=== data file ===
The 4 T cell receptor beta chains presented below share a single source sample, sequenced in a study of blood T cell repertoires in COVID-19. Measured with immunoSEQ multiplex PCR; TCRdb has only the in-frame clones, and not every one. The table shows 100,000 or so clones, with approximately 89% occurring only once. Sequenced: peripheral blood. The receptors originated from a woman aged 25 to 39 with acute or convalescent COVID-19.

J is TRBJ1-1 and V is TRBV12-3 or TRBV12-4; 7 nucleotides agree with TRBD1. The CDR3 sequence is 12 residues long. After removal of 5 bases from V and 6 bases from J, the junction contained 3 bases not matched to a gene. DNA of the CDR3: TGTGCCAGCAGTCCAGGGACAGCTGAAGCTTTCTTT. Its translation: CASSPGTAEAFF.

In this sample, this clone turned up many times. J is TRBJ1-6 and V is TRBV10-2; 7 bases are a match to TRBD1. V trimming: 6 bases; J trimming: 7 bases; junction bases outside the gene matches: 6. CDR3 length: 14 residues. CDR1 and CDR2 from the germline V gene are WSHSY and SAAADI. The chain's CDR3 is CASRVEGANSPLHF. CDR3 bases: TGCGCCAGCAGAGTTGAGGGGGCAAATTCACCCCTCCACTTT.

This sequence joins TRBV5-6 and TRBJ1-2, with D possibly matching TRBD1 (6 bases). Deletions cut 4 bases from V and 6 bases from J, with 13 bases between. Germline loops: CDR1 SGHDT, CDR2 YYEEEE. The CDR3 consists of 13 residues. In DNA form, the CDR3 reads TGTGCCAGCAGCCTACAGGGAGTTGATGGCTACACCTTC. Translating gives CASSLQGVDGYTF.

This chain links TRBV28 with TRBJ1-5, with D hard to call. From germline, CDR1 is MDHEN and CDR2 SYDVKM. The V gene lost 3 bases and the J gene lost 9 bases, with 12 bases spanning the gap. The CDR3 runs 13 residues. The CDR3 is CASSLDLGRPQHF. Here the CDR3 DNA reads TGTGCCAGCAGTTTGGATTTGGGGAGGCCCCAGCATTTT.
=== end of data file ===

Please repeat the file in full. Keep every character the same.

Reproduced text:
The 4 T cell receptor beta chains presented below share a single source sample, sequenced in a study of blood T cell repertoires in COVID-19. Measured with immunoSEQ multiplex PCR; TCRdb has only the in-frame clones, and not every one. The table shows 100,000 or so clones, with approximately 89% occurring only once. Sequenced: peripheral blood. The receptors originated from a woman aged 25 to 39 with acute or convalescent COVID-19.

J is TRBJ1-1 and V is TRBV12-3 or TRBV12-4; 7 nucleotides agree with TRBD1. The CDR3 sequence is 12 residues long. After removal of 5 bases from V and 6 bases from J, the junction contained 3 bases not matched to a gene. DNA of the CDR3: TGTGCCAGCAGTCCAGGGACAGCTGAAGCTTTCTTT. Its translation: CASSPGTAEAFF.

In this sample, this clone turned up many times. J is TRBJ1-6 and V is TRBV10-2; 7 bases are a match to TRBD1. V trimming: 6 bases; J trimming: 7 bases; junction bases outside the gene matches: 6. CDR3 length: 14 residues. CDR1 and CDR2 from the germline V gene are WSHSY and SAAADI. The chain's CDR3 is CASRVEGANSPLHF. CDR3 bases: TGCGCCAGCAGAGTTGAGGGGGCAAATTCACCCCTCCACTTT.

This sequence joins TRBV5-6 and TRBJ1-2, with D possibly matching TRBD1 (6 bases). Deletions cut 4 bases from V and 6 bases from J, with 13 bases between. Germline loops: CDR1 SGHDT, CDR2 YYEEEE. The CDR3 consists of 13 residues. In DNA form, the CDR3 reads TGTGCCAGCAGCCTACAGGGAGTTGATGGCTACACCTTC. Translating gives CASSLQGVDGYTF.

This chain links TRBV28 with TRBJ1-5, with D hard to call. From germline, CDR1 is MDHEN and CDR2 SYDVKM. The V gene lost 3 bases and the J gene lost 9 bases, with 12 bases spanning the gap. The CDR3 runs 13 residues. The CDR3 is CASSLDLGRPQHF. Here the CDR3 DNA reads TGTGCCAGCAGTTTGGATTTGGGGAGGCCCCAGCATTTT.